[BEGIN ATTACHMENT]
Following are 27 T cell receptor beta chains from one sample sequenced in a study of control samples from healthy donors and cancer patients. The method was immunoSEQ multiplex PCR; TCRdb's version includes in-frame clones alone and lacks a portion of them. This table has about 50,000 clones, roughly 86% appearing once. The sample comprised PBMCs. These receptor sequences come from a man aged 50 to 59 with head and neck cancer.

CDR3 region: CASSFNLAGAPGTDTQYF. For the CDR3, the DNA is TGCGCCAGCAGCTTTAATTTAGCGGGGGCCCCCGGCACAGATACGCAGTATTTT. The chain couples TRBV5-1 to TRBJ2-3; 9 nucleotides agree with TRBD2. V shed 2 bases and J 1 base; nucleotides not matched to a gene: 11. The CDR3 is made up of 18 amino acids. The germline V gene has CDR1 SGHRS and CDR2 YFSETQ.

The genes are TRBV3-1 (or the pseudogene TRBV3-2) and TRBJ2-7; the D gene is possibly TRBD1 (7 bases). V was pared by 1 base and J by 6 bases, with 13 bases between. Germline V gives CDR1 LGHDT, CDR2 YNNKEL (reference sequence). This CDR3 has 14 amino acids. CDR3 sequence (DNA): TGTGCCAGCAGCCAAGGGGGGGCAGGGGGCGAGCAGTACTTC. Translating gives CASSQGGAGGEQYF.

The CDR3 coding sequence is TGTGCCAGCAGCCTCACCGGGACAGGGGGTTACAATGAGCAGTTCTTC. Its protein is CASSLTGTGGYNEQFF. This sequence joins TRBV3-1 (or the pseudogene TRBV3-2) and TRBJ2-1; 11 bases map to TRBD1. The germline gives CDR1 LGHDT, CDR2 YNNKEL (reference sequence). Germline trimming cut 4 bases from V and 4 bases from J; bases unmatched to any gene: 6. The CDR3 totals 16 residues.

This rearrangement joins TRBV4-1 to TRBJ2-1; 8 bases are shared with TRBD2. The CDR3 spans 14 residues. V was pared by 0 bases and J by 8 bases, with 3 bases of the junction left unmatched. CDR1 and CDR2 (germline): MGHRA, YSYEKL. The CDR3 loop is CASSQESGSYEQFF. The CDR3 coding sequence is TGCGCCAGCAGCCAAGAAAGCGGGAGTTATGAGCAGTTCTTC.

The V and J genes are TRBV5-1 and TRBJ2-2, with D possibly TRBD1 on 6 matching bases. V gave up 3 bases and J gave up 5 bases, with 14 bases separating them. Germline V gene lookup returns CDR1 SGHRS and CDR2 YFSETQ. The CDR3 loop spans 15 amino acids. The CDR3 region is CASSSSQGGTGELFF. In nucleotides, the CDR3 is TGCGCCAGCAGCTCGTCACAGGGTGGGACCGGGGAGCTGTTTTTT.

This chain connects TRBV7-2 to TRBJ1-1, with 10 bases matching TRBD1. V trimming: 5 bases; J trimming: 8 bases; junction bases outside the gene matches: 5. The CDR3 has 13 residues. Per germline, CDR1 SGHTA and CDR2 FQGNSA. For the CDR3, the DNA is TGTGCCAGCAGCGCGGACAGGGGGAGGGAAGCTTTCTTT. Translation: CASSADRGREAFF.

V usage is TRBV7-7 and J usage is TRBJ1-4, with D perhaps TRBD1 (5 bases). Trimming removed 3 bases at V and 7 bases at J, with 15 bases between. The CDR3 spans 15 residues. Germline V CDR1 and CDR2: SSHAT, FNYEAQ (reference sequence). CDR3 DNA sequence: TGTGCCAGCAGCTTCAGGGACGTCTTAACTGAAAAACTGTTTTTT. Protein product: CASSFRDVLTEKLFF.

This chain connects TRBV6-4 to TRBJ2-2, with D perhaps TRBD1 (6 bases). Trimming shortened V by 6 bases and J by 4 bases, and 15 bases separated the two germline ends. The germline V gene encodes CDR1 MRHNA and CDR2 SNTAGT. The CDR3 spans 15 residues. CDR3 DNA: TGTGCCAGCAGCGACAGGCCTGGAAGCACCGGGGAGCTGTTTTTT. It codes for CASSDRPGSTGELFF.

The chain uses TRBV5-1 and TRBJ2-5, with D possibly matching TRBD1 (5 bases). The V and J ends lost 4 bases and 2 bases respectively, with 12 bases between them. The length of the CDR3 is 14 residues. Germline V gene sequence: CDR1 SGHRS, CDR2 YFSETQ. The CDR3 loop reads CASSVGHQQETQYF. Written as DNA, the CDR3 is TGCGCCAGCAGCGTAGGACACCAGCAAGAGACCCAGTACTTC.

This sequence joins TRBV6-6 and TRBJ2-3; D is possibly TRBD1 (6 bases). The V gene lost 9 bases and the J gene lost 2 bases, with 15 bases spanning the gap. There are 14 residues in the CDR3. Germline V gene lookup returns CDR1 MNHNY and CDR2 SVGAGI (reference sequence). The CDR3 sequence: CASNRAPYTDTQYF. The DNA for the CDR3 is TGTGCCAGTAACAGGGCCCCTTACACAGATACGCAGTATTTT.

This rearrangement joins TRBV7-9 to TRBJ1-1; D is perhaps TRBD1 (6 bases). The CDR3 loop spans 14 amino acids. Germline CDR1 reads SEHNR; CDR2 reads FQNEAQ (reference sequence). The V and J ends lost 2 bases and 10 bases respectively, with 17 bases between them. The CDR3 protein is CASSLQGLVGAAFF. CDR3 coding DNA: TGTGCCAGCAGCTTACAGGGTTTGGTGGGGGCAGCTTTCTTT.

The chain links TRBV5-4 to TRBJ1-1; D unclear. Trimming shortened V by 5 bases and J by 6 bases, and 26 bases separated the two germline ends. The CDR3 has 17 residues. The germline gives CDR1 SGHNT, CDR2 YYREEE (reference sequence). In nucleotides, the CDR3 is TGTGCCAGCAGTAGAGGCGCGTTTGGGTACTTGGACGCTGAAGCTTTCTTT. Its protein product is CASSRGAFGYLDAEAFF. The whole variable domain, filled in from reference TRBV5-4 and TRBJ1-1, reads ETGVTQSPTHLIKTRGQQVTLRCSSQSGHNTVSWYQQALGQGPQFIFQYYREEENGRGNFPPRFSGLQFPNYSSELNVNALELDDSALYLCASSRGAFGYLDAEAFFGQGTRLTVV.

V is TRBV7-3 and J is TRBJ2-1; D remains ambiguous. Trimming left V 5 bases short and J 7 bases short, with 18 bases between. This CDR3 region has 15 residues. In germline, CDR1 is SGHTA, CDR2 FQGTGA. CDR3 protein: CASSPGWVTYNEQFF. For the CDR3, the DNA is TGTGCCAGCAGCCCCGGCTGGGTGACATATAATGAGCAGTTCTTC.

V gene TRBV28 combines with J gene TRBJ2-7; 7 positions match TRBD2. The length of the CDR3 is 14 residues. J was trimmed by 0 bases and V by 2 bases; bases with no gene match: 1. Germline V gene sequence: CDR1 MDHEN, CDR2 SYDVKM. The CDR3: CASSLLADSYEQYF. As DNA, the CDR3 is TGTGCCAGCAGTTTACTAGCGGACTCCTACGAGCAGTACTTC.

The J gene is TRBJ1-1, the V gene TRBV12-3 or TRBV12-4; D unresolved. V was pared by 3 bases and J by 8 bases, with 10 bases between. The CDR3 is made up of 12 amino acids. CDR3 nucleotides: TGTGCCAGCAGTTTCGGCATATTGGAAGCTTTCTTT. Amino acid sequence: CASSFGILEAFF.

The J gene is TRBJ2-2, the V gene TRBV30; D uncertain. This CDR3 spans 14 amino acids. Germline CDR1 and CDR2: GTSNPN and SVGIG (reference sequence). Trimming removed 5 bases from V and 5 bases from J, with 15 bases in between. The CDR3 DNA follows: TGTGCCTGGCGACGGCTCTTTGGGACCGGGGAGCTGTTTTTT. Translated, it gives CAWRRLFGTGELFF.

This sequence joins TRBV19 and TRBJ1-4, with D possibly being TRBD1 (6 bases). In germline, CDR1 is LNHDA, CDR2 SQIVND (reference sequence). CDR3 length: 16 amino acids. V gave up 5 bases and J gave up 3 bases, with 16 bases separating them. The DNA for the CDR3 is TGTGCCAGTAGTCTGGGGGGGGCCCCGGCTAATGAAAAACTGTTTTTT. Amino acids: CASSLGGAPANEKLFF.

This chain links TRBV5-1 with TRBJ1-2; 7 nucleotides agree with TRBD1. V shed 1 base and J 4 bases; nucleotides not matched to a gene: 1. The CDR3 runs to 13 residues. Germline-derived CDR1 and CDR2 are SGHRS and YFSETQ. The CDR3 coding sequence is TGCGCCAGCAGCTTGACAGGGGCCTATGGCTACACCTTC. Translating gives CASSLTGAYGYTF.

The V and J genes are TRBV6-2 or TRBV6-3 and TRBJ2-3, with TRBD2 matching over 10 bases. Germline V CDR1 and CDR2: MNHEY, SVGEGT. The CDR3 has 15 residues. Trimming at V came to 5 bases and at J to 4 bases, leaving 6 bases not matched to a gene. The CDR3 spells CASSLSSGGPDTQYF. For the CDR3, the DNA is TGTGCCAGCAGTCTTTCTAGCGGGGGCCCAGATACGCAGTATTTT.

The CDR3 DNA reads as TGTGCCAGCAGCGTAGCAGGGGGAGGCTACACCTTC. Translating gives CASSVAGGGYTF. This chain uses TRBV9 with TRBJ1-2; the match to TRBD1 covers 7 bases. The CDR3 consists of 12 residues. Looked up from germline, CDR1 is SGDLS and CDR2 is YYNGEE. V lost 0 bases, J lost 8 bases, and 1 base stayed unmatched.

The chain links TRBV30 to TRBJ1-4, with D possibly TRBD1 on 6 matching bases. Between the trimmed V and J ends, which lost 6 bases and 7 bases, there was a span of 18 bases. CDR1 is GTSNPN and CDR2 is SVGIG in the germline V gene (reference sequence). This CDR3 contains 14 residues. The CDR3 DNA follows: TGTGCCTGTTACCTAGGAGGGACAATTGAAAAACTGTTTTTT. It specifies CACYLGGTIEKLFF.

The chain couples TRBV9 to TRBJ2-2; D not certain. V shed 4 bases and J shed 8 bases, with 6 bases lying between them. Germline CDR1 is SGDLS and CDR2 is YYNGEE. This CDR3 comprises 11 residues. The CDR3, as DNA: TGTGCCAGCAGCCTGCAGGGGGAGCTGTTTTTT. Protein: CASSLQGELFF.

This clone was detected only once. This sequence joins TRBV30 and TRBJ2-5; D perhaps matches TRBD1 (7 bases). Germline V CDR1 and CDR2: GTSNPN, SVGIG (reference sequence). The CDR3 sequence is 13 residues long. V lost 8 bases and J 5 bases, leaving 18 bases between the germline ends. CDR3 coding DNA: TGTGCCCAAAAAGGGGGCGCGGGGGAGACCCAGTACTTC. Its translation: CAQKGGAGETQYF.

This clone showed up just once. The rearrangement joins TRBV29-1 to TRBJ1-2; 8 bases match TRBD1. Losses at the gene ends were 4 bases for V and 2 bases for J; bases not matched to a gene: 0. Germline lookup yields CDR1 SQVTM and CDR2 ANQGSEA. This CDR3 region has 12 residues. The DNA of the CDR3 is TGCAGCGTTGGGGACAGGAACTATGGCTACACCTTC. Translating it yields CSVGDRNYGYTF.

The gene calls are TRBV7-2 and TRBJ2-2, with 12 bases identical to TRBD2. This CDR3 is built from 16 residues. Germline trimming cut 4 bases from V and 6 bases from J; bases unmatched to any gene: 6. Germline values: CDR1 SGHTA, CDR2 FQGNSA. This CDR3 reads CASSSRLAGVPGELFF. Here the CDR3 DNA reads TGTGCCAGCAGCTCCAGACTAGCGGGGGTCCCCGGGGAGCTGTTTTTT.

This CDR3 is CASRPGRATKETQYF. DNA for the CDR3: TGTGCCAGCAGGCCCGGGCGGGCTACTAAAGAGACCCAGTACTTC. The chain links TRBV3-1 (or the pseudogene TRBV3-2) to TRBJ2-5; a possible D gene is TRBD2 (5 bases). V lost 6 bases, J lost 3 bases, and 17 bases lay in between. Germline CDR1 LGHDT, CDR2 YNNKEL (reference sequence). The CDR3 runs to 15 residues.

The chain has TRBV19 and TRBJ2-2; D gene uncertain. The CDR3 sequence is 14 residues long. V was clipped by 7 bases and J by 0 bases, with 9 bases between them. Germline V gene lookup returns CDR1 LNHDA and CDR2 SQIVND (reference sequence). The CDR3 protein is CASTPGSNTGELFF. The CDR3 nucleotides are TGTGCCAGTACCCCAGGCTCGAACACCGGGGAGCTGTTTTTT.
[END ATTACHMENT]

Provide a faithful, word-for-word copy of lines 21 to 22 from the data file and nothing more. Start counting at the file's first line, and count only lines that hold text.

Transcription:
The CDR3 DNA reads as TGTGCCAGCAGCGTAGCAGGGGGAGGCTACACCTTC. Translating gives CASSVAGGGYTF. This chain uses TRBV9 with TRBJ1-2; the match to TRBD1 covers 7 bases. The CDR3 consists of 12 residues. Looked up from germline, CDR1 is SGDLS and CDR2 is YYNGEE. V lost 0 bases, J lost 8 bases, and 1 base stayed unmatched.

The chain links TRBV30 to TRBJ1-4, with D possibly TRBD1 on 6 matching bases. Between the trimmed V and J ends, which lost 6 bases and 7 bases, there was a span of 18 bases. CDR1 is GTSNPN and CDR2 is SVGIG in the germline V gene (reference sequence). This CDR3 contains 14 residues. The CDR3 DNA follows: TGTGCCTGTTACCTAGGAGGGACAATTGAAAAACTGTTTTTT. It specifies CACYLGGTIEKLFF.